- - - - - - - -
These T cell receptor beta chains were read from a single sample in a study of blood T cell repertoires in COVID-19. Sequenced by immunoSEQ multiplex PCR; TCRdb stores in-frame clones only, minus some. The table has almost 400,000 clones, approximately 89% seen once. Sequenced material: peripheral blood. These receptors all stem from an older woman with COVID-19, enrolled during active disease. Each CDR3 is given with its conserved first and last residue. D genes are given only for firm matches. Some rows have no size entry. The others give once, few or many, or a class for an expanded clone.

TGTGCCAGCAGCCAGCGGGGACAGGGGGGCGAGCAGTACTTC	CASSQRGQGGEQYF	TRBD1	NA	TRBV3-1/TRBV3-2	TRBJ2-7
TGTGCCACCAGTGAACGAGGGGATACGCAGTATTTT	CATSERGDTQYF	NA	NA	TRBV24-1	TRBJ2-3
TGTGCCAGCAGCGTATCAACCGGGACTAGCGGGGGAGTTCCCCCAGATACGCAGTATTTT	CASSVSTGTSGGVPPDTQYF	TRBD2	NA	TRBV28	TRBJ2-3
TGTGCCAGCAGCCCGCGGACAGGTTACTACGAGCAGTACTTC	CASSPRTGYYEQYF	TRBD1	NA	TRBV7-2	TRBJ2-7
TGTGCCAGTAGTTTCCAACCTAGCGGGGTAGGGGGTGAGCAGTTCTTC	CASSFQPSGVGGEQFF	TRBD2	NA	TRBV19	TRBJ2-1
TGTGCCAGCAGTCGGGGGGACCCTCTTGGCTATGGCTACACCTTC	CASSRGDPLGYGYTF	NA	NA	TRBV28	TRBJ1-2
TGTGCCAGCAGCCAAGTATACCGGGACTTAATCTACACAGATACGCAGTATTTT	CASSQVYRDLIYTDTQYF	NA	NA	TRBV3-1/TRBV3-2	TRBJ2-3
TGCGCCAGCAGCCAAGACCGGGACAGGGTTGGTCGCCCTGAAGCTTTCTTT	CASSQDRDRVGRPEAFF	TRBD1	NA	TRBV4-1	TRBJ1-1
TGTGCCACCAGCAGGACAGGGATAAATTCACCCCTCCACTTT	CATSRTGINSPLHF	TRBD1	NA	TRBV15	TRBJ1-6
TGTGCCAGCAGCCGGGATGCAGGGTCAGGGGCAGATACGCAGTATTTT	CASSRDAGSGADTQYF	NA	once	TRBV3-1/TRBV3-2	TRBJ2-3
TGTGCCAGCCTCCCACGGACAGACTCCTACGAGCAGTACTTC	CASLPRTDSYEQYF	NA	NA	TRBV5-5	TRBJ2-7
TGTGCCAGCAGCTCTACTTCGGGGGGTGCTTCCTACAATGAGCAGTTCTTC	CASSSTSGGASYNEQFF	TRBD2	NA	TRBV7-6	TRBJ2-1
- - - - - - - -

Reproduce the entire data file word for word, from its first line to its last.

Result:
These T cell receptor beta chains were read from a single sample in a study of blood T cell repertoires in COVID-19. Sequenced by immunoSEQ multiplex PCR; TCRdb stores in-frame clones only, minus some. The table has almost 400,000 clones, approximately 89% seen once. Sequenced material: peripheral blood. These receptors all stem from an older woman with COVID-19, enrolled during active disease. Each CDR3 is given with its conserved first and last residue. D genes are given only for firm matches. Some rows have no size entry. The others give once, few or many, or a class for an expanded clone.

TGTGCCAGCAGCCAGCGGGGACAGGGGGGCGAGCAGTACTTC	CASSQRGQGGEQYF	TRBD1	NA	TRBV3-1/TRBV3-2	TRBJ2-7
TGTGCCACCAGTGAACGAGGGGATACGCAGTATTTT	CATSERGDTQYF	NA	NA	TRBV24-1	TRBJ2-3
TGTGCCAGCAGCGTATCAACCGGGACTAGCGGGGGAGTTCCCCCAGATACGCAGTATTTT	CASSVSTGTSGGVPPDTQYF	TRBD2	NA	TRBV28	TRBJ2-3
TGTGCCAGCAGCCCGCGGACAGGTTACTACGAGCAGTACTTC	CASSPRTGYYEQYF	TRBD1	NA	TRBV7-2	TRBJ2-7
TGTGCCAGTAGTTTCCAACCTAGCGGGGTAGGGGGTGAGCAGTTCTTC	CASSFQPSGVGGEQFF	TRBD2	NA	TRBV19	TRBJ2-1
TGTGCCAGCAGTCGGGGGGACCCTCTTGGCTATGGCTACACCTTC	CASSRGDPLGYGYTF	NA	NA	TRBV28	TRBJ1-2
TGTGCCAGCAGCCAAGTATACCGGGACTTAATCTACACAGATACGCAGTATTTT	CASSQVYRDLIYTDTQYF	NA	NA	TRBV3-1/TRBV3-2	TRBJ2-3
TGCGCCAGCAGCCAAGACCGGGACAGGGTTGGTCGCCCTGAAGCTTTCTTT	CASSQDRDRVGRPEAFF	TRBD1	NA	TRBV4-1	TRBJ1-1
TGTGCCACCAGCAGGACAGGGATAAATTCACCCCTCCACTTT	CATSRTGINSPLHF	TRBD1	NA	TRBV15	TRBJ1-6
TGTGCCAGCAGCCGGGATGCAGGGTCAGGGGCAGATACGCAGTATTTT	CASSRDAGSGADTQYF	NA	once	TRBV3-1/TRBV3-2	TRBJ2-3
TGTGCCAGCCTCCCACGGACAGACTCCTACGAGCAGTACTTC	CASLPRTDSYEQYF	NA	NA	TRBV5-5	TRBJ2-7
TGTGCCAGCAGCTCTACTTCGGGGGGTGCTTCCTACAATGAGCAGTTCTTC	CASSSTSGGASYNEQFF	TRBD2	NA	TRBV7-6	TRBJ2-1